Here is Sarah. She is helping me get ready to go to the Zone Conference. She was very curious about what we were doing. I could hear her from the other room saying to her mother "What are the missionaries doing?" She came back to check and I had a shadow while I finished getting ready. Then we were off.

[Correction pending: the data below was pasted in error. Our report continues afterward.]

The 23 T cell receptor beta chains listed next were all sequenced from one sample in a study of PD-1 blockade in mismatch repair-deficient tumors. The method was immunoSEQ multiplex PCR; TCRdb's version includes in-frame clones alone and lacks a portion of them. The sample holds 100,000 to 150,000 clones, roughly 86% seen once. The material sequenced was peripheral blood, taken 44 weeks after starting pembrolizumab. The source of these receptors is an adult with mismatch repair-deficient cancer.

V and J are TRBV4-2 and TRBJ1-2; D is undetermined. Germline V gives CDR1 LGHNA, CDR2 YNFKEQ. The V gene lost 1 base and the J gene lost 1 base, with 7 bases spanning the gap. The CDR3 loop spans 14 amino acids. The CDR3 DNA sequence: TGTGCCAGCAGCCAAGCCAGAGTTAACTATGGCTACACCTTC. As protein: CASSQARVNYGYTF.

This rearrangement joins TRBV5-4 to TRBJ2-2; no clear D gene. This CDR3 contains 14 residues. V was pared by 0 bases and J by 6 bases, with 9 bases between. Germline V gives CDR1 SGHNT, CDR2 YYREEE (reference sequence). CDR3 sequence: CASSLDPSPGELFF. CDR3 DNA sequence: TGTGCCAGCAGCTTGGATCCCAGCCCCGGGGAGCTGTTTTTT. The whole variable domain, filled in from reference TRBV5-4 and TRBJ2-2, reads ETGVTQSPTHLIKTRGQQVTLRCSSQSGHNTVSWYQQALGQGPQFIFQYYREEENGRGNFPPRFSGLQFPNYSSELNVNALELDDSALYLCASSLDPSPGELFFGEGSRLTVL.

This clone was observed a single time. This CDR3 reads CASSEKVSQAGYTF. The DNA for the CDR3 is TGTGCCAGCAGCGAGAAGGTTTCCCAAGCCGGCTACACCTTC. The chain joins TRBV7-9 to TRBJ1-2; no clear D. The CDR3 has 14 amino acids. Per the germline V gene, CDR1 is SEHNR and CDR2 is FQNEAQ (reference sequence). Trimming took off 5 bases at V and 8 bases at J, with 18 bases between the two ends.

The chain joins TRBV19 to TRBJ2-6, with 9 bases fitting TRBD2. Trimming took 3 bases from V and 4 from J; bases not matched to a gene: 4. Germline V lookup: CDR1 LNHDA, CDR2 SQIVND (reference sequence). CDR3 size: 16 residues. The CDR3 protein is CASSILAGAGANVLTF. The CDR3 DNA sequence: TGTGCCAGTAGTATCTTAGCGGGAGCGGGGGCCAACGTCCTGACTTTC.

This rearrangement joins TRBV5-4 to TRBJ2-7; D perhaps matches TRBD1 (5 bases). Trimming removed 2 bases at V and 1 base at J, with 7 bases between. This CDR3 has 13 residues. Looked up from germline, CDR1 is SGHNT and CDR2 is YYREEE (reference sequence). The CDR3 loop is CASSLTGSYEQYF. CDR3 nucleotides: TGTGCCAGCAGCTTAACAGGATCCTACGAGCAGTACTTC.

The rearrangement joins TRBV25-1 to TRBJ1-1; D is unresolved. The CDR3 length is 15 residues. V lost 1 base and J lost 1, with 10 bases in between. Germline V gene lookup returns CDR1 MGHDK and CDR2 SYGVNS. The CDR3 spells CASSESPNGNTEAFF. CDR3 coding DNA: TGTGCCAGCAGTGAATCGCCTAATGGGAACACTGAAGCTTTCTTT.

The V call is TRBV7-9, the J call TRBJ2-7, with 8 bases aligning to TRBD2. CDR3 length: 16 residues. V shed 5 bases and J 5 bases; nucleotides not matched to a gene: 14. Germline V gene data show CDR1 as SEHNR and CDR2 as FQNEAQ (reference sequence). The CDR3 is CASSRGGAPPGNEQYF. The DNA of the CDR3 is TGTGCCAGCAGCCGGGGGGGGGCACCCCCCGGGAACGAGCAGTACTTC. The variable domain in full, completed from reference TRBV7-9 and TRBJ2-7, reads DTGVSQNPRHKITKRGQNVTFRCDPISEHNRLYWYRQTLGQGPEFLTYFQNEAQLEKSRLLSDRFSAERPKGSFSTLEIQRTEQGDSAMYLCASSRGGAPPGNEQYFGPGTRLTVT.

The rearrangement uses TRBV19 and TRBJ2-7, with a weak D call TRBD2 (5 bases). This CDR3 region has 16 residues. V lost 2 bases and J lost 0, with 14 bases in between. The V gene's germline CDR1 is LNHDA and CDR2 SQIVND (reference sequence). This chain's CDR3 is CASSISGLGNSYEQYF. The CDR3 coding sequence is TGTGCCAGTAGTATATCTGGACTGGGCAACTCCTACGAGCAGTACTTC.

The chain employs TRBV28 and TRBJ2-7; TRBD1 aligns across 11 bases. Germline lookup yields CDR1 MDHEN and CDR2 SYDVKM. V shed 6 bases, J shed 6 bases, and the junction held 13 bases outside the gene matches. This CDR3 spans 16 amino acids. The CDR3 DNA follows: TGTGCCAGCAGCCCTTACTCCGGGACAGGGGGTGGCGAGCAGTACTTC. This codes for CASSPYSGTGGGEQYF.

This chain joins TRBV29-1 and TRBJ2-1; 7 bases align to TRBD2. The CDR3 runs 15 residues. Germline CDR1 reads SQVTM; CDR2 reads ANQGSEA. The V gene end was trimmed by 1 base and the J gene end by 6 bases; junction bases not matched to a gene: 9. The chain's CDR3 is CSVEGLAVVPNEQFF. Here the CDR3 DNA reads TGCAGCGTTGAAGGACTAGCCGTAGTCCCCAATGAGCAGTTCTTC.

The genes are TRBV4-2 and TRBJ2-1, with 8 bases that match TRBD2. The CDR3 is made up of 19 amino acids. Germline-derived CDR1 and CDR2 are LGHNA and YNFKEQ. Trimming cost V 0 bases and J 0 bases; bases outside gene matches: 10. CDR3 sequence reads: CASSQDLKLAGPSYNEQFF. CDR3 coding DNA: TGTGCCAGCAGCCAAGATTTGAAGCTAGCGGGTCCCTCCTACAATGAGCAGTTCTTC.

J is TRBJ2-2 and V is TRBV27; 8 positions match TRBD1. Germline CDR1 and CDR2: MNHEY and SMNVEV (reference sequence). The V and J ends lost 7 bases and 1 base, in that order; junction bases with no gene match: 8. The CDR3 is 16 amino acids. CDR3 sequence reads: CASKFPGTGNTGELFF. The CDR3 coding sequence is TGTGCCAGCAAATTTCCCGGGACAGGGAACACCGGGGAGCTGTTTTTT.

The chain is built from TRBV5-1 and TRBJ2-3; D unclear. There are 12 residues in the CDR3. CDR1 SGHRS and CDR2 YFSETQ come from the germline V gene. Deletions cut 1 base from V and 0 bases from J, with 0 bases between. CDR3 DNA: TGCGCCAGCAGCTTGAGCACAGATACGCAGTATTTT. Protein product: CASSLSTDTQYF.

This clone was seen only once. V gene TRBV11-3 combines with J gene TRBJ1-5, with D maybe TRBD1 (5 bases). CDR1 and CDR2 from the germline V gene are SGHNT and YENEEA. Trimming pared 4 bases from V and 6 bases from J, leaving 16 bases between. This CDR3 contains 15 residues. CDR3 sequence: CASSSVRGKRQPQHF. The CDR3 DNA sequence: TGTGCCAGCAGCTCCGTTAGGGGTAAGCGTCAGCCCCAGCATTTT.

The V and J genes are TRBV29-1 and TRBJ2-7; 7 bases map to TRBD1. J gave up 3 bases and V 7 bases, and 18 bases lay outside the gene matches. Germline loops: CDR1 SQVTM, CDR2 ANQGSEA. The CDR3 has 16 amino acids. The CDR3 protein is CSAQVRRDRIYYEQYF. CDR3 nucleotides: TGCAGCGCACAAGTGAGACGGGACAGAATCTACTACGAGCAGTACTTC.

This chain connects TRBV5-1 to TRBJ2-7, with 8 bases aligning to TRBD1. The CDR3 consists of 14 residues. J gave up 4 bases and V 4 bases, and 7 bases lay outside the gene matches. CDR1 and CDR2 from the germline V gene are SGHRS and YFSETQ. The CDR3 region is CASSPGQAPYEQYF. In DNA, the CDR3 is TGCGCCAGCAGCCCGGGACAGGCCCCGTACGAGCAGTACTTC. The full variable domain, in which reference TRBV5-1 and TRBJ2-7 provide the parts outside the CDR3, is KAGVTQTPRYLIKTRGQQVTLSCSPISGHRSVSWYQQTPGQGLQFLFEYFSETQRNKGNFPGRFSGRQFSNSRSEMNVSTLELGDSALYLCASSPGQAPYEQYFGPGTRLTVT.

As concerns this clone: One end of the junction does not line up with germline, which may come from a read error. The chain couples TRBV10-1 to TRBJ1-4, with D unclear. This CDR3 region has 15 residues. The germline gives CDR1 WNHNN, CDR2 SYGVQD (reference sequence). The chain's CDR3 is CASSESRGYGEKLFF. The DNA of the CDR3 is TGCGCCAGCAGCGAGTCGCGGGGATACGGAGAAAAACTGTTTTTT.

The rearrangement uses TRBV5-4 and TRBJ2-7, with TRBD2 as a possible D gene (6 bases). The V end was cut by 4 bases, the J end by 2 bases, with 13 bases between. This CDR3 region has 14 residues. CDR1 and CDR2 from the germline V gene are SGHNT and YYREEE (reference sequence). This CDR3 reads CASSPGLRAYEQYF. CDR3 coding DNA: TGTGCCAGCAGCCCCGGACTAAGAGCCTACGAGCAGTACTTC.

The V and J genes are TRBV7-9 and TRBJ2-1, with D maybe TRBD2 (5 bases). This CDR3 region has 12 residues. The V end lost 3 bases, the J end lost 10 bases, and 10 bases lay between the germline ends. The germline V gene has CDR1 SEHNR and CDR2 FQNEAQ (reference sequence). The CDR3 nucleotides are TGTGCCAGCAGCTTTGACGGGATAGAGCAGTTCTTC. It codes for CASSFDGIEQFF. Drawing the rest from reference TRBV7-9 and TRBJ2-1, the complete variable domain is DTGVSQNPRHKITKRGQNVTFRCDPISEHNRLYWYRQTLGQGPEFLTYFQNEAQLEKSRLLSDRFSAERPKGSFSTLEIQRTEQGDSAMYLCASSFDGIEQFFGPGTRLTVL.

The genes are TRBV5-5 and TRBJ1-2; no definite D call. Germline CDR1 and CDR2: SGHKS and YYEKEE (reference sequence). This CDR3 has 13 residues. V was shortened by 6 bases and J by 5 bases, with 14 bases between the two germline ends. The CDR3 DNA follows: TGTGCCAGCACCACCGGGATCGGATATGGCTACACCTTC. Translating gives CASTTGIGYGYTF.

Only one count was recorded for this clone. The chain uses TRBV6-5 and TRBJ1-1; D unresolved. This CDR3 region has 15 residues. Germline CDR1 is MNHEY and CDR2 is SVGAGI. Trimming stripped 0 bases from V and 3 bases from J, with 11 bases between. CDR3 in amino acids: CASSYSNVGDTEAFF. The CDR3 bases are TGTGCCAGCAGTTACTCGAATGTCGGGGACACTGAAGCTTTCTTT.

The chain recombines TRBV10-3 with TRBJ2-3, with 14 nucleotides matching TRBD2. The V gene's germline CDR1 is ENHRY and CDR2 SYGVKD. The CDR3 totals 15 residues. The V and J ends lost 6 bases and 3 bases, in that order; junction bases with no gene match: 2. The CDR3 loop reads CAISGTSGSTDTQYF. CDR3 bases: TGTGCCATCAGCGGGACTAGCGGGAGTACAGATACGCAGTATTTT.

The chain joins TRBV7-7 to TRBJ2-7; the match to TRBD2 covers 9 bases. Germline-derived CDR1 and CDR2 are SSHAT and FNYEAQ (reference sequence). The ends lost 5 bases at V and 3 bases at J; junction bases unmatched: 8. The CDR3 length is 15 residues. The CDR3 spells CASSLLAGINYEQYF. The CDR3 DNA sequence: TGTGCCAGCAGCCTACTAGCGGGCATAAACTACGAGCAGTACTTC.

Beside the Stake Centre is a park called Mona Vale. This is it. The Church used to own this land too but sold it to someone who established a park here. It is so serene in the middle of the city. We were the first ones at the chapel and so I did a bit of wandering. It is just ending winter and so there are not many flowers out but the river is so pretty and the trees and shrubs have new buds on them. There are benches to sit on and beauty to partake of. It was breathtaking.